It’s been one year since Jordan Lett became a Borst Fellow while pursuing his MPA with SPEA. What began as a fellowship focused on fiscal impact led him directly into his current job for the state budget agency.
“This fellowship helped me secure a job and make connections for my career,” he says. “It provides an opportunity to really get your foot in the door and find out what areas of public policy or government truly interest you.”
Lett’s story is one Kathleen Hursh, associate director of career services in SPEA, hears every year. Hursh heads up the Borst Fellowship recruiting process for SPEA. She says the fellowship opens doors that extend well beyond the Statehouse.
“We have never had a Borst Fellow who hasn’t been funneled into a really great job,” Hursh says. “This is a pipeline into the political, private, and nonprofit sectors because students have a rare opportunity to be at the table with influential people discussing critically important topics.”
Named for former state Sen. Lawrence Borst, the fellowship is a year-long experience that places a student in the Statehouse, researching fiscal policy issues for lawmakers. While applicants are interviewed by leaders in the majority party, their work focuses on nonpartisan research.
“Working with whoever the majority party ensures that students are with the people who make the final decisions,” Lett says. “This internship takes a pretty high level of maturity. Regardless of your personal politics, you’re here to do a job. You’re here to be objective.”
Lett says his love for politics originated in his high school’s mock legislature. By the time college rolled around, he was hooked.
Lett was in the midst of earning his undergraduate degree in political science when SPEA professor Sheila Kennedy met with political science students at his college in northern Indiana. He credits that meeting with bringing him to SPEA to pursue his master’s degree in public affairs, focusing on policy analysis and urban affairs.
“Professor Kennedy prompted me to look into SPEA,” he recalls. “Indianapolis’ location provided easy access to state government and I really liked that.”
Lett had already dipped his toe into the political policy pool as an undergrad. He interned with The Fund for American Studies in Washington, D.C. and with Project Vote Smart in Montana. He worked for an environmental lobbyist group as well as with several political campaigns.
“I’ve run the gambit of nonpartisan, lobbying, political campaigns, and government,” he laughs.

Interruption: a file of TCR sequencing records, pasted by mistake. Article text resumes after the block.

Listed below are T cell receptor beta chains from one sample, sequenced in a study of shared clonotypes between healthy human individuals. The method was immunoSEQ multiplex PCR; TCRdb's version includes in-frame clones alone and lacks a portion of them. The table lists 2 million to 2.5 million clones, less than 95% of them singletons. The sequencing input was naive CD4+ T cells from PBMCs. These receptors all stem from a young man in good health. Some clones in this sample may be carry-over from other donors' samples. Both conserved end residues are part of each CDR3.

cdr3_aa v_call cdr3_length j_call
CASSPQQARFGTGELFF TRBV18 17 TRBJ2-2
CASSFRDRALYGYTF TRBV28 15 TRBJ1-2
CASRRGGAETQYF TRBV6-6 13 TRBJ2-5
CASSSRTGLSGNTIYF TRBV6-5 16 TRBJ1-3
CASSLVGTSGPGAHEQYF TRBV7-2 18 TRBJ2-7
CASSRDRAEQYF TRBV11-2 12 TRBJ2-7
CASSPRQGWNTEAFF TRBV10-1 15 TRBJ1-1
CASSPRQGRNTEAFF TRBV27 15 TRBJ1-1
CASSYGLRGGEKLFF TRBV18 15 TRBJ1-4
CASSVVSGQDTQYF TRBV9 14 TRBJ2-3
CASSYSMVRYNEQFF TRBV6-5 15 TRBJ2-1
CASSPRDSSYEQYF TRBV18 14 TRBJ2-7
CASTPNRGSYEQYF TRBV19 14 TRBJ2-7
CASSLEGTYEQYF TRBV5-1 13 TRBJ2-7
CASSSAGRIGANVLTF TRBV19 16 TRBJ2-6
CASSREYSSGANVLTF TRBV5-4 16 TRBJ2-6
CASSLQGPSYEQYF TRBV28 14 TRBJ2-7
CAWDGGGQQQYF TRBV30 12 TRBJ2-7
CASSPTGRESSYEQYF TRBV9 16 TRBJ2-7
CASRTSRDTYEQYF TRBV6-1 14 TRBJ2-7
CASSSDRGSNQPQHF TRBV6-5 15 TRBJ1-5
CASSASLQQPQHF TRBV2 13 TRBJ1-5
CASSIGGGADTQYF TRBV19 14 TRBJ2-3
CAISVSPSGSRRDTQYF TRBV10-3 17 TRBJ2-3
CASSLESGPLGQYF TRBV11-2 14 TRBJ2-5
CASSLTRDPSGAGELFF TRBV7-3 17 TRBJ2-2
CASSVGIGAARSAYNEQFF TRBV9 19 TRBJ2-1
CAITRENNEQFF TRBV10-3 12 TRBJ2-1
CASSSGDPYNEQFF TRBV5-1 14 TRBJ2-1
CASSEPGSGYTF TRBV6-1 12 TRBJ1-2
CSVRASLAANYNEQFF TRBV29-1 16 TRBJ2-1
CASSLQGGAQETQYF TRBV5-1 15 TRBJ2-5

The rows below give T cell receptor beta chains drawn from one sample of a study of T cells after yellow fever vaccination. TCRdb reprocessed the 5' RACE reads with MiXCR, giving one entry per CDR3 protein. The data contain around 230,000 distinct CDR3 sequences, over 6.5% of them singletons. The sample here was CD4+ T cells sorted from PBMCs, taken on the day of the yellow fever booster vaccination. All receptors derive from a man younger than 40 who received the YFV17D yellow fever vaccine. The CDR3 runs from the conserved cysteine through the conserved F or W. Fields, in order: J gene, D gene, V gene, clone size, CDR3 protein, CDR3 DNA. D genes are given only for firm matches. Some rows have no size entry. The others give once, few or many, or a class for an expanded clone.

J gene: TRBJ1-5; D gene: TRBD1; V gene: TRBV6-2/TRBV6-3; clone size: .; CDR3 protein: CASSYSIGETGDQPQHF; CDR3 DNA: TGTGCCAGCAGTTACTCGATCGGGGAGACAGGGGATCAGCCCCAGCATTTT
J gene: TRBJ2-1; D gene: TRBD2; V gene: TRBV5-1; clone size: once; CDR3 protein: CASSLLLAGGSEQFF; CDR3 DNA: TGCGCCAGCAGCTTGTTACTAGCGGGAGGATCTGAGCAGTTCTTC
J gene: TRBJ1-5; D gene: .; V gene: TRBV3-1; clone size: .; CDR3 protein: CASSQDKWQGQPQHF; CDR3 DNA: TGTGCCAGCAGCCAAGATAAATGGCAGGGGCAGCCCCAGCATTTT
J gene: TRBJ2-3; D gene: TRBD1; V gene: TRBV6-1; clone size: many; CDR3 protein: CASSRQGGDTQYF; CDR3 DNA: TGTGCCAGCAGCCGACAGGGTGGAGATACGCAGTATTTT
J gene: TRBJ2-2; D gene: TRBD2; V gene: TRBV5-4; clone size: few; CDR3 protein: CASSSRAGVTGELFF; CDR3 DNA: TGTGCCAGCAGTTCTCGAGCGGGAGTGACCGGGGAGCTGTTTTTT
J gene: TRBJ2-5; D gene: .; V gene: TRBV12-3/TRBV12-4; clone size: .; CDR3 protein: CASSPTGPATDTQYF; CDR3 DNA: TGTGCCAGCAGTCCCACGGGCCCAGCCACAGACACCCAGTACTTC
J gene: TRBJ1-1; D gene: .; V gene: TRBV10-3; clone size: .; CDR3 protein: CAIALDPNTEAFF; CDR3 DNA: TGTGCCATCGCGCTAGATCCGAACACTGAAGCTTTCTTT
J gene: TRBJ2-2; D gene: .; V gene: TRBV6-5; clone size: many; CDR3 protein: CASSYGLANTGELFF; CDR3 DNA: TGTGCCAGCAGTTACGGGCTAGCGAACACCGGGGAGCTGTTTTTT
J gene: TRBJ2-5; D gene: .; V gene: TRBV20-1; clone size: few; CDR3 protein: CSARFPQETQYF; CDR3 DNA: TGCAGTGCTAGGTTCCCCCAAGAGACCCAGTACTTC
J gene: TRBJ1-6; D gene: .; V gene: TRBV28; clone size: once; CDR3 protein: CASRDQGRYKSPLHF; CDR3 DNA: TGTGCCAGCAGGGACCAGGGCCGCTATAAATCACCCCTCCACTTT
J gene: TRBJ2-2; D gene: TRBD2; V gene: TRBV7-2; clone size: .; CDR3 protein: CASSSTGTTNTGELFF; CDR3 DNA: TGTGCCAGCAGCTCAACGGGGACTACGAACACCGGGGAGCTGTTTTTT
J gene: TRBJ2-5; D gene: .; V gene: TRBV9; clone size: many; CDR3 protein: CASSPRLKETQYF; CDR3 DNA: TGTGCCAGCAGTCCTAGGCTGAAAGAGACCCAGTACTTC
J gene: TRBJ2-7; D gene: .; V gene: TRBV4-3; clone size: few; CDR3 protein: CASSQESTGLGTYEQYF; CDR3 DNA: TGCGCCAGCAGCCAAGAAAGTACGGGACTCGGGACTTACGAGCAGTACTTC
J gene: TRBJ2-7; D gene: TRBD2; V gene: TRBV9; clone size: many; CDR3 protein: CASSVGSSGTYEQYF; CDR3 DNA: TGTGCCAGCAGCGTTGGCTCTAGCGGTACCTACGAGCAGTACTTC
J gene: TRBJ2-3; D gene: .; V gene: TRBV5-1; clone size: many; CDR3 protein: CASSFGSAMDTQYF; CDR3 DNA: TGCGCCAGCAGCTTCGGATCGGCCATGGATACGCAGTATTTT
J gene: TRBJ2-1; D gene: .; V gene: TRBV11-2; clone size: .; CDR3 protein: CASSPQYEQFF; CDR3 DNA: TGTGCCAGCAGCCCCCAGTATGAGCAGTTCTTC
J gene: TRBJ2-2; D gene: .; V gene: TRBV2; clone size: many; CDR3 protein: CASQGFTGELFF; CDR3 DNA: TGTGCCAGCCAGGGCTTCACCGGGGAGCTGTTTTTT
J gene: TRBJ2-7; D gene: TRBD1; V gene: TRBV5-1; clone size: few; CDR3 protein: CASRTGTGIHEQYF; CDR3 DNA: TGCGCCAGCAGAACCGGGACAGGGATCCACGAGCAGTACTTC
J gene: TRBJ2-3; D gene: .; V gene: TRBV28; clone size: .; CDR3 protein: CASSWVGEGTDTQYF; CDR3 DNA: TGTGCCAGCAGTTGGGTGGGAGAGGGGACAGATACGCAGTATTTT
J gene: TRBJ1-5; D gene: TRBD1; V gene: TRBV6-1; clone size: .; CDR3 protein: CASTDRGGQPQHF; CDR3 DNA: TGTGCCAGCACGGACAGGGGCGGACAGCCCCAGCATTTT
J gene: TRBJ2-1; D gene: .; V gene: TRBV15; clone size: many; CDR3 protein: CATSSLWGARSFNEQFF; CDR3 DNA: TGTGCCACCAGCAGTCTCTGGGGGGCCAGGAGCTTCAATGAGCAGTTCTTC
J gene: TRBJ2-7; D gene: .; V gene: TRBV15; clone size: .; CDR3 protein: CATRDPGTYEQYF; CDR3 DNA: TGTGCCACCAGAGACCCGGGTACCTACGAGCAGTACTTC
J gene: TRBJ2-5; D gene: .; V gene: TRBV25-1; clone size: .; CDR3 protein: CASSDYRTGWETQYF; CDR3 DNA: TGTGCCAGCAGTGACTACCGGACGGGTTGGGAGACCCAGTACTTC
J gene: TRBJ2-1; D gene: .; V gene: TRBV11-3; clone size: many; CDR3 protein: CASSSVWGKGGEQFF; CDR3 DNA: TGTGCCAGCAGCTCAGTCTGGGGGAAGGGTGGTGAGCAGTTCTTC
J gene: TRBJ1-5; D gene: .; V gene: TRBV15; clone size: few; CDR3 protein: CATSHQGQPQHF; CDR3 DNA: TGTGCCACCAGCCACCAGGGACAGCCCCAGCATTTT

But as a grad student, the Borst Fellowship peaked his interest.
“I knew the previous Borst Fellow and he told me that I would be a good fit for the program,” Lett says. “It’s such a great opportunity to get connected to every avenue of state government.”
Lett started in the fall of 2017, researching state government and topics that would likely come before the legislature in the spring, all while taking a full load of classes with SPEA.
“Fall is your prep time,” he cautions. “You’re going to get thrown into the deep end working for the fiscal office once you’re in session.”
Lett attended interim study committee sessions on topics that were identified as potential bills for the upcoming session. He listened to testimony during the committee meetings, did research on what was being discussed, and developed “cheat sheets” for lawmakers.
“When you’re sitting in session and legal experts and other House and Senate members are testifying on bills, they all have their own jargon,” he recalls. “You need that background from the study committees to follow along during session, otherwise you get lost very easily.”
Once the session began in the spring, Lett had to hit the ground running.
“There were some days in session where I was barely at my desk,” he recalls. “I was running from floor to floor, staffing committees, summarizing notes. You even have a chance to be a legislative assistant during some staff meetings and give policy summaries.”
Those experiences and his courses in SPEA’s MPA program prepared Lett for the work he’s now doing for the state. He spends his days monitoring and tracking funds for state agencies, ensuring they’re in compliance with state laws and regulations.
“This Fellowship is full of opportunity,” he says. “It lets you really get involved in state government, allows you to be in meetings with political, nonprofit, and business leaders. It can provide a stepping stone into a multitude of career paths and students should jump at that opportunity.”
To apply for the Borst Fellowship for the 2019 legislative session, contact Kathleen Hursh at email@example.com.